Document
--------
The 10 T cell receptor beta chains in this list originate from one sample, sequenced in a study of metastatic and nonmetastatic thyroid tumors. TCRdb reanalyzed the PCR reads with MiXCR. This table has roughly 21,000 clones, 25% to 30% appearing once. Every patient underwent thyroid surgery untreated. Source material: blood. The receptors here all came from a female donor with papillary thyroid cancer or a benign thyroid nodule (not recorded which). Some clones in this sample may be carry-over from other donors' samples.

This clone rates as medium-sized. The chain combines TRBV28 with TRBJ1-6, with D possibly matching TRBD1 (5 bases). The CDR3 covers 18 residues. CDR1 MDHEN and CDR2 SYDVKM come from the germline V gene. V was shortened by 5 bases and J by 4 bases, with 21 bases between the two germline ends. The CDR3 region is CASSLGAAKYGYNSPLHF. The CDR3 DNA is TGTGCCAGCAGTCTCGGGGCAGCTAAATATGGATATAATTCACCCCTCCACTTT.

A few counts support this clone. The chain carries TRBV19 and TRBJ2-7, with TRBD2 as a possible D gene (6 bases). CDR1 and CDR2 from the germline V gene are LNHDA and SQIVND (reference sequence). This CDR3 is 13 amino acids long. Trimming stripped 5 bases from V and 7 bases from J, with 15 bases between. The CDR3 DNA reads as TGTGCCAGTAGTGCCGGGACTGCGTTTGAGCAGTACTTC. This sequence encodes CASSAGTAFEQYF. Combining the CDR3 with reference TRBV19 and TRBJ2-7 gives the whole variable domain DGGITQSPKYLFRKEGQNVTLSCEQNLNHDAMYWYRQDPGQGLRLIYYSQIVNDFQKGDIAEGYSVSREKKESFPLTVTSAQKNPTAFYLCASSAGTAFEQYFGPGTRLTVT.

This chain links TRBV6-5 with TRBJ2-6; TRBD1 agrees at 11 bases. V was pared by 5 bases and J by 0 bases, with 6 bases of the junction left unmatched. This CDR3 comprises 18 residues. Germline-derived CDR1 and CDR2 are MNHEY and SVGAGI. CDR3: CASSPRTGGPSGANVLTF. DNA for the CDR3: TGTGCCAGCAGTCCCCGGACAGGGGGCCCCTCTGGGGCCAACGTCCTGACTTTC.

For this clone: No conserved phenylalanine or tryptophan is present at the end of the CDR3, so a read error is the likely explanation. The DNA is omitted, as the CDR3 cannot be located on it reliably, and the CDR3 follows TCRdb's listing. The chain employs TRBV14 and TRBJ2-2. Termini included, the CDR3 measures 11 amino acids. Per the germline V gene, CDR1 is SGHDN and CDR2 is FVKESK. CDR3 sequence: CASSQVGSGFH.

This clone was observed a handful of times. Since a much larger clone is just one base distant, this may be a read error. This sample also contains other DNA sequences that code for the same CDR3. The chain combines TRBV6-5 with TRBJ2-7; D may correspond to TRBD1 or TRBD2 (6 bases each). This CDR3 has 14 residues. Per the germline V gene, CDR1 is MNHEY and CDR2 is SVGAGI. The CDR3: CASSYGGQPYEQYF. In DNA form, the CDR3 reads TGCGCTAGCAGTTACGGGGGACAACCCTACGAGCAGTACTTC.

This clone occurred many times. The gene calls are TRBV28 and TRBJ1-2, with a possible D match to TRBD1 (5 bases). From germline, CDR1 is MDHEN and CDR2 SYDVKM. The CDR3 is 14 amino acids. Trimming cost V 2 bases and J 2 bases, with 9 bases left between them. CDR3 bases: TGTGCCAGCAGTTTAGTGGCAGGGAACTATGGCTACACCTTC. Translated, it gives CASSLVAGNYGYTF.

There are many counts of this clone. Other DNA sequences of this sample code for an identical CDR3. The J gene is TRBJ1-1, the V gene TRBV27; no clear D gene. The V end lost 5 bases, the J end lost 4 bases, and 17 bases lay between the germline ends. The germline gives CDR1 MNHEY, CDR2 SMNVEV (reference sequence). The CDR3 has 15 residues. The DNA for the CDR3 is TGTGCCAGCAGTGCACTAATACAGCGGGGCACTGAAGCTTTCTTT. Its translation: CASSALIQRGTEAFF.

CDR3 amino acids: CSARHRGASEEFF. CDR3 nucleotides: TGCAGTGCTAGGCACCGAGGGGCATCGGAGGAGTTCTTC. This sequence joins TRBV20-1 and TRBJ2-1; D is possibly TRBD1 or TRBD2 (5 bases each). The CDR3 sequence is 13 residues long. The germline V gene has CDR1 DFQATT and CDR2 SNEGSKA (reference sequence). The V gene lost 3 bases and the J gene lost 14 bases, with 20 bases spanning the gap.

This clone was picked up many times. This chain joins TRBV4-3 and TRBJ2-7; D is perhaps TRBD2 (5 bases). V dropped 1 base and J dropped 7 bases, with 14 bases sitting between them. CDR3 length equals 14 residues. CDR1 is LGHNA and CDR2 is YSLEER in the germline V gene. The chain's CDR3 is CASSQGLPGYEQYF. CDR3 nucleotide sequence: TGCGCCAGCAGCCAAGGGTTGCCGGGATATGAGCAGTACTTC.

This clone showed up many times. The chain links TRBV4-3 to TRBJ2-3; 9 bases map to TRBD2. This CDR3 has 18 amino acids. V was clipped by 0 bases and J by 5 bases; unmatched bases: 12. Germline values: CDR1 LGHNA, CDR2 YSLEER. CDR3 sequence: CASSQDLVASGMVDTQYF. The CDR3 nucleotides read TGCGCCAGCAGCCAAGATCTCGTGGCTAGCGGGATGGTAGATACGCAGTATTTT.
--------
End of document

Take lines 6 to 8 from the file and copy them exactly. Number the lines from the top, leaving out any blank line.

This clone was observed a handful of times. Since a much larger clone is just one base distant, this may be a read error. This sample also contains other DNA sequences that code for the same CDR3. The chain combines TRBV6-5 with TRBJ2-7; D may correspond to TRBD1 or TRBD2 (6 bases each). This CDR3 has 14 residues. Per the germline V gene, CDR1 is MNHEY and CDR2 is SVGAGI. The CDR3: CASSYGGQPYEQYF. In DNA form, the CDR3 reads TGCGCTAGCAGTTACGGGGGACAACCCTACGAGCAGTACTTC.

This clone occurred many times. The gene calls are TRBV28 and TRBJ1-2, with a possible D match to TRBD1 (5 bases). From germline, CDR1 is MDHEN and CDR2 SYDVKM. The CDR3 is 14 amino acids. Trimming cost V 2 bases and J 2 bases, with 9 bases left between them. CDR3 bases: TGTGCCAGCAGTTTAGTGGCAGGGAACTATGGCTACACCTTC. Translated, it gives CASSLVAGNYGYTF.

There are many counts of this clone. Other DNA sequences of this sample code for an identical CDR3. The J gene is TRBJ1-1, the V gene TRBV27; no clear D gene. The V end lost 5 bases, the J end lost 4 bases, and 17 bases lay between the germline ends. The germline gives CDR1 MNHEY, CDR2 SMNVEV (reference sequence). The CDR3 has 15 residues. The DNA for the CDR3 is TGTGCCAGCAGTGCACTAATACAGCGGGGCACTGAAGCTTTCTTT. Its translation: CASSALIQRGTEAFF.